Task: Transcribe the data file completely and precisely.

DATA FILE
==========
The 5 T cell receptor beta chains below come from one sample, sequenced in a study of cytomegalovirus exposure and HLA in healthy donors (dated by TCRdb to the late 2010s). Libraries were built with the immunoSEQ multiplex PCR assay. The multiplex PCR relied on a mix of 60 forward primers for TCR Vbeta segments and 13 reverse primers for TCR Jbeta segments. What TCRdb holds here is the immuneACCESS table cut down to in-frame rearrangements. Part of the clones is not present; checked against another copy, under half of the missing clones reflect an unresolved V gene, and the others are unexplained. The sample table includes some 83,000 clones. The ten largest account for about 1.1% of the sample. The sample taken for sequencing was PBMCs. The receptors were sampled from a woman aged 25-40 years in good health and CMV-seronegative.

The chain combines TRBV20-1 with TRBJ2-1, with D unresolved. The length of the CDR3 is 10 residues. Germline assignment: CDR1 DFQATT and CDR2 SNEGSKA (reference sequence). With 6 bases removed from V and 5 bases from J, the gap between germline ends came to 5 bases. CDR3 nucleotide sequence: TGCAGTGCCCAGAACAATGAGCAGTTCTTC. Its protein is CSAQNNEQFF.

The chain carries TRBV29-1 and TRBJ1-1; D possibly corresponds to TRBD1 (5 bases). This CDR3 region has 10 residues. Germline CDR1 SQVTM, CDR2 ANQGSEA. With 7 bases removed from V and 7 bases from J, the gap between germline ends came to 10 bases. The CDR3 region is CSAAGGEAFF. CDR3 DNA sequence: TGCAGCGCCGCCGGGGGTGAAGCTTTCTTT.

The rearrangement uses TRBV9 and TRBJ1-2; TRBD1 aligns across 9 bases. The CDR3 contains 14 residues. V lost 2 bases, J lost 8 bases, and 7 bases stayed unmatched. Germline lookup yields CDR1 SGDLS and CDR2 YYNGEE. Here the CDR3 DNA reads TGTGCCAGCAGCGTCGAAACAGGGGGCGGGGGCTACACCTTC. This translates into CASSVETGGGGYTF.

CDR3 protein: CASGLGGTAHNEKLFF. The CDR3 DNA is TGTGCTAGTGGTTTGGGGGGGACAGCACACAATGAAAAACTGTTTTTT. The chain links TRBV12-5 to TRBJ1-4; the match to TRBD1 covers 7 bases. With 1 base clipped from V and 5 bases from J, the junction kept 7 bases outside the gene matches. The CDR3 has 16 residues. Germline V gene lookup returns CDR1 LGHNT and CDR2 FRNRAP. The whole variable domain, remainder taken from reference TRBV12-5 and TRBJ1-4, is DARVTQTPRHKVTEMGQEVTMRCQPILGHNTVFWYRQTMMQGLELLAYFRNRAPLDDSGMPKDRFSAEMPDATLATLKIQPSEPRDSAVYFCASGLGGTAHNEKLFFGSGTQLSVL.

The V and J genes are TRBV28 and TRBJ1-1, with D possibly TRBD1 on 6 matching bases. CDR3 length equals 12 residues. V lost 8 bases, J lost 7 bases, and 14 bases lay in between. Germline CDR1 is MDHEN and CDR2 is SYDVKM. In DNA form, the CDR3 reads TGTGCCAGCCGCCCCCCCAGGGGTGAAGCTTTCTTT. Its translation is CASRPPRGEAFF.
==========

The 5 T cell receptor beta chains below come from one sample, sequenced in a study of cytomegalovirus exposure and HLA in healthy donors (dated by TCRdb to the late 2010s). Libraries were built with the immunoSEQ multiplex PCR assay. The multiplex PCR relied on a mix of 60 forward primers for TCR Vbeta segments and 13 reverse primers for TCR Jbeta segments. What TCRdb holds here is the immuneACCESS table cut down to in-frame rearrangements. Part of the clones is not present; checked against another copy, under half of the missing clones reflect an unresolved V gene, and the others are unexplained. The sample table includes some 83,000 clones. The ten largest account for about 1.1% of the sample. The sample taken for sequencing was PBMCs. The receptors were sampled from a woman aged 25-40 years in good health and CMV-seronegative.

The chain combines TRBV20-1 with TRBJ2-1, with D unresolved. The length of the CDR3 is 10 residues. Germline assignment: CDR1 DFQATT and CDR2 SNEGSKA (reference sequence). With 6 bases removed from V and 5 bases from J, the gap between germline ends came to 5 bases. CDR3 nucleotide sequence: TGCAGTGCCCAGAACAATGAGCAGTTCTTC. Its protein is CSAQNNEQFF.

The chain carries TRBV29-1 and TRBJ1-1; D possibly corresponds to TRBD1 (5 bases). This CDR3 region has 10 residues. Germline CDR1 SQVTM, CDR2 ANQGSEA. With 7 bases removed from V and 7 bases from J, the gap between germline ends came to 10 bases. The CDR3 region is CSAAGGEAFF. CDR3 DNA sequence: TGCAGCGCCGCCGGGGGTGAAGCTTTCTTT.

The rearrangement uses TRBV9 and TRBJ1-2; TRBD1 aligns across 9 bases. The CDR3 contains 14 residues. V lost 2 bases, J lost 8 bases, and 7 bases stayed unmatched. Germline lookup yields CDR1 SGDLS and CDR2 YYNGEE. Here the CDR3 DNA reads TGTGCCAGCAGCGTCGAAACAGGGGGCGGGGGCTACACCTTC. This translates into CASSVETGGGGYTF.

CDR3 protein: CASGLGGTAHNEKLFF. The CDR3 DNA is TGTGCTAGTGGTTTGGGGGGGACAGCACACAATGAAAAACTGTTTTTT. The chain links TRBV12-5 to TRBJ1-4; the match to TRBD1 covers 7 bases. With 1 base clipped from V and 5 bases from J, the junction kept 7 bases outside the gene matches. The CDR3 has 16 residues. Germline V gene lookup returns CDR1 LGHNT and CDR2 FRNRAP. The whole variable domain, remainder taken from reference TRBV12-5 and TRBJ1-4, is DARVTQTPRHKVTEMGQEVTMRCQPILGHNTVFWYRQTMMQGLELLAYFRNRAPLDDSGMPKDRFSAEMPDATLATLKIQPSEPRDSAVYFCASGLGGTAHNEKLFFGSGTQLSVL.

The V and J genes are TRBV28 and TRBJ1-1, with D possibly TRBD1 on 6 matching bases. CDR3 length equals 12 residues. V lost 8 bases, J lost 7 bases, and 14 bases lay in between. Germline CDR1 is MDHEN and CDR2 is SYDVKM. In DNA form, the CDR3 reads TGTGCCAGCCGCCCCCCCAGGGGTGAAGCTTTCTTT. Its translation is CASRPPRGEAFF.